does the coastal zone mean? The coastal zone is the area where land meets ocean, and as such
it constitutes one of the most dynamic natural system. This significance springs from the fact
that the three components of earth, the hydrosphere, the lithosphere and the atmosphere, meet
and interact in the coastal zone, forming the interconnected systems. Moreover, land and
freshwater meet saline water in the coastal zone, and across this zone the effects of ocean on
land and vice versa, are transferred and modified. Thus, the coastal zone is the field of the
current battle against climate change.
The countries of the world, particularly coastal and waterfront cities, must work now
more than ever before to develop mitigation and adaptation strategies to encounter this great
challenge and ease its grave consequences. I think mitigation and adaptation strategies must
be interconnected so that they could help humanity contain the challenges of global climate
change.
Climate change and global warming have become one of the established sciences in the
existing human literature. The impacts of climate change, including Sea Level Rise,
devastating floods, high temperatures, storm surge, ice sheets melting..etc, have made it
incumbent on governments, municipalities, universities and all other stakeholders to find new
approaches to adapt to these changes.
The main responsibility of (GHG) emissions reduction must be shouldered by the developed
countries. There are two ways to do so:
1. Depending on energy-efficient technology or,
2. Relying on renewable energy technology.
Additionally, there are several ways by which we can reduce (GHG) emissions:
1. Review of local planning practices relating to Climate Change Mitigation
or/and Adaptation.
2. The use of better building design to reduce the need for artificial heating and
cooling by insulation.
3. The use of energy-saving bulbs.
4. The use of fiber optics and light sensors.
5. The use of economical vehicles through better urban design.
To do so, there are several alternatives that may be used for this end:
1. Solar energy: solar installations can generate a considerable rate of the world
energy needs.
2. Energy self-sufficient buildings: such buildings can lessen consumption of
energy.
3. Wind power: This alternative is the cheapest and most energy efficient one.
Denmark generates 18% of its electricity from wind power. Germany is
planning to have 25% of its electricity from this source. (Wolfson, Richard &
Stephen H. Schneider 2007).
4. Biomass energy: although this sources contribution to worldwide energy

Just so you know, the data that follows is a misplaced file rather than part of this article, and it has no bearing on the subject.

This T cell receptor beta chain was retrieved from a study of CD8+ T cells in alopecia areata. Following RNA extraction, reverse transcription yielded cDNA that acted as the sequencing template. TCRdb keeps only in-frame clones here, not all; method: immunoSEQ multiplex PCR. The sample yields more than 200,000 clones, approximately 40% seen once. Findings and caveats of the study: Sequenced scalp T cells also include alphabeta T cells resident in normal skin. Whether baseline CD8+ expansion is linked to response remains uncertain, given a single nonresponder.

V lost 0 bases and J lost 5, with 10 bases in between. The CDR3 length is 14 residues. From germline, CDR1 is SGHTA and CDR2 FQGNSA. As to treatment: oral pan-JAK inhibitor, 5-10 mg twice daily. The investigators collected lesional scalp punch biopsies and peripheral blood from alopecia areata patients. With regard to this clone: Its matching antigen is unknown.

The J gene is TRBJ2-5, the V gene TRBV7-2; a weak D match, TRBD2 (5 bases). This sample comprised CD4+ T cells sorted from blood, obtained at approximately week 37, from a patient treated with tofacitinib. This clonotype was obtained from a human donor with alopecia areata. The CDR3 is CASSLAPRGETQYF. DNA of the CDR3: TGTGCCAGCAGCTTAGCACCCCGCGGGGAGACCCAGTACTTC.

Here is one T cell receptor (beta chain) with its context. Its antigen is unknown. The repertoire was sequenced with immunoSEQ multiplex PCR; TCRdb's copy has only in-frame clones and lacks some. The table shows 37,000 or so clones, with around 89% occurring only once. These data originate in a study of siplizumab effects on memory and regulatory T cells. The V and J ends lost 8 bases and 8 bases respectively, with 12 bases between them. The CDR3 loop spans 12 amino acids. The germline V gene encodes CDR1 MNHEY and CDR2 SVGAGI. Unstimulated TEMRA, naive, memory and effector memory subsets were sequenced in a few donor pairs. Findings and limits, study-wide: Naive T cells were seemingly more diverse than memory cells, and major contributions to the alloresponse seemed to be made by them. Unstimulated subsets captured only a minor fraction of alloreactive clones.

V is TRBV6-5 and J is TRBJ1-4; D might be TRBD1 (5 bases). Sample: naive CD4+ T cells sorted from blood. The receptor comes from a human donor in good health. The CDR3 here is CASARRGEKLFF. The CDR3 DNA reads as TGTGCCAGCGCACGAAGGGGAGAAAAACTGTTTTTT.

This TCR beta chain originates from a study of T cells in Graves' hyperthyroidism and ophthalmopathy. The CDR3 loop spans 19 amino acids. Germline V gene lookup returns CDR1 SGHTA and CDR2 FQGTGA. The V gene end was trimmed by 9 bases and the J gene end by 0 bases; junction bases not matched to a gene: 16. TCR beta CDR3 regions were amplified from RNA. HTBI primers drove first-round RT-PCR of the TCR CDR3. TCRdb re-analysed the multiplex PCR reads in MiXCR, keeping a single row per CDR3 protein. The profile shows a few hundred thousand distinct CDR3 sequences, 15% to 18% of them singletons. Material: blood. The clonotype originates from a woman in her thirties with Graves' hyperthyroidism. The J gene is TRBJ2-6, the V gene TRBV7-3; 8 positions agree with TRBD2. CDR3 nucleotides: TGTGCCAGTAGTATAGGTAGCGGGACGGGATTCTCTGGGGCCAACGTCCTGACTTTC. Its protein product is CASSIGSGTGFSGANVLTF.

generation is less than 1% at present, this contribution can be enlarged.
(Bloomfield, Janine, Molly Smith & Nicholas Thompson, 1999)
5. The Hydrogen Economy: hydrogen generation must be done in a manner that
gets rids of carbon dioxide. In Europe for example, this source is used to
generate hydrogen through the use of water and natural gas vehicles with a
view to reducing greenhouse gas. (Nicholls, Robert J. Poh Poh Wong, 2007)

In addition to the aforementioned measures, there are several actions that must be taken to
reduce carbon dioxide emissions in the atmosphere:
1. Changes in Urban Designs, infrastructure and behaviour: This includes:
a. The design of more compact cities with a view to minimizing travel needs.
b. The provision of better public transport.
c. The use of bicycles or walking for short trips.
2. Carbon control and sequestration: this includes forest reservation, large-scale tree
plantation and efficient farm management.
3. Technological innovation: Despite social and economic barriers and obstacles, there
are now worldwide strenuous efforts to make use of the new technologies.
In this context, resilient communities are the overarching goal, while adaptation and
mitigation are the methods to reduce the vulnerability and the overall biophysical, social and
economic risks of climate change. The vulnerable communities must develop strategies in
which mitigation and adaptation complement each other. Mitigation seeks to reduce global
warming over the long term, and adaptation works to protect local communities from sudden
and immediate dangers. Therefore, it is possible to develop concepts for mitigation and
adaptation to complement one another. For example, shifting to decentralized low carbon
forms of energy generation reduces greenhouse gas emissions, and shifting to wind, solar or
wave energy is a key adaptation strategy.